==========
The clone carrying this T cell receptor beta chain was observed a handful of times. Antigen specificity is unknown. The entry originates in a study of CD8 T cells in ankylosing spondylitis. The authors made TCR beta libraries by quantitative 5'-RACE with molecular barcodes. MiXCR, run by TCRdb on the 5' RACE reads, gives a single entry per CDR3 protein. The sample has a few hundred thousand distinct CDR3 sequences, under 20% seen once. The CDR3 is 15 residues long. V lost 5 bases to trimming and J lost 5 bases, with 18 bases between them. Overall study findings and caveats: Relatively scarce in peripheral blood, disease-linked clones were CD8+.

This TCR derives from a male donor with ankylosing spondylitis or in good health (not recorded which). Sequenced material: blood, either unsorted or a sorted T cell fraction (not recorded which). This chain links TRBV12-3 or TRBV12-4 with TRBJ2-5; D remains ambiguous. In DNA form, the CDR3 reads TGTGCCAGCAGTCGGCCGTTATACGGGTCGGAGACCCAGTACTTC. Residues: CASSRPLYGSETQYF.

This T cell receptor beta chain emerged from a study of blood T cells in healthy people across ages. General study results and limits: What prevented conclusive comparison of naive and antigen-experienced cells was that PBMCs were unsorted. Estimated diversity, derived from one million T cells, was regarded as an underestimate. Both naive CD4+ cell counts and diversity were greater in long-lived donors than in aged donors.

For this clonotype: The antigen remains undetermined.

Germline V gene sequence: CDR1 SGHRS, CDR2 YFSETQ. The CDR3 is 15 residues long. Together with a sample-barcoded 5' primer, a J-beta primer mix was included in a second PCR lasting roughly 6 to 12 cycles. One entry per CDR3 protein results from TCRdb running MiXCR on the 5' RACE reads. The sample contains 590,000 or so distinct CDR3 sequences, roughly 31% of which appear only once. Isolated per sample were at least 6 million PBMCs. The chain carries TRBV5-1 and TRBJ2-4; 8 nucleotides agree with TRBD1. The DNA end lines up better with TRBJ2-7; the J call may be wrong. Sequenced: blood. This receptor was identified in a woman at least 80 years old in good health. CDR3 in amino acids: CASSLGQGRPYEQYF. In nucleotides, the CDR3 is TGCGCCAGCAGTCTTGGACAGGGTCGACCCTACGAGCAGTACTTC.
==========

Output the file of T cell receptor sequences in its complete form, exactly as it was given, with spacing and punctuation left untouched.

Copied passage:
The clone carrying this T cell receptor beta chain was observed a handful of times. Antigen specificity is unknown. The entry originates in a study of CD8 T cells in ankylosing spondylitis. The authors made TCR beta libraries by quantitative 5'-RACE with molecular barcodes. MiXCR, run by TCRdb on the 5' RACE reads, gives a single entry per CDR3 protein. The sample has a few hundred thousand distinct CDR3 sequences, under 20% seen once. The CDR3 is 15 residues long. V lost 5 bases to trimming and J lost 5 bases, with 18 bases between them. Overall study findings and caveats: Relatively scarce in peripheral blood, disease-linked clones were CD8+.

This TCR derives from a male donor with ankylosing spondylitis or in good health (not recorded which). Sequenced material: blood, either unsorted or a sorted T cell fraction (not recorded which). This chain links TRBV12-3 or TRBV12-4 with TRBJ2-5; D remains ambiguous. In DNA form, the CDR3 reads TGTGCCAGCAGTCGGCCGTTATACGGGTCGGAGACCCAGTACTTC. Residues: CASSRPLYGSETQYF.

This T cell receptor beta chain emerged from a study of blood T cells in healthy people across ages. General study results and limits: What prevented conclusive comparison of naive and antigen-experienced cells was that PBMCs were unsorted. Estimated diversity, derived from one million T cells, was regarded as an underestimate. Both naive CD4+ cell counts and diversity were greater in long-lived donors than in aged donors.

For this clonotype: The antigen remains undetermined.

Germline V gene sequence: CDR1 SGHRS, CDR2 YFSETQ. The CDR3 is 15 residues long. Together with a sample-barcoded 5' primer, a J-beta primer mix was included in a second PCR lasting roughly 6 to 12 cycles. One entry per CDR3 protein results from TCRdb running MiXCR on the 5' RACE reads. The sample contains 590,000 or so distinct CDR3 sequences, roughly 31% of which appear only once. Isolated per sample were at least 6 million PBMCs. The chain carries TRBV5-1 and TRBJ2-4; 8 nucleotides agree with TRBD1. The DNA end lines up better with TRBJ2-7; the J call may be wrong. Sequenced: blood. This receptor was identified in a woman at least 80 years old in good health. CDR3 in amino acids: CASSLGQGRPYEQYF. In nucleotides, the CDR3 is TGCGCCAGCAGTCTTGGACAGGGTCGACCCTACGAGCAGTACTTC.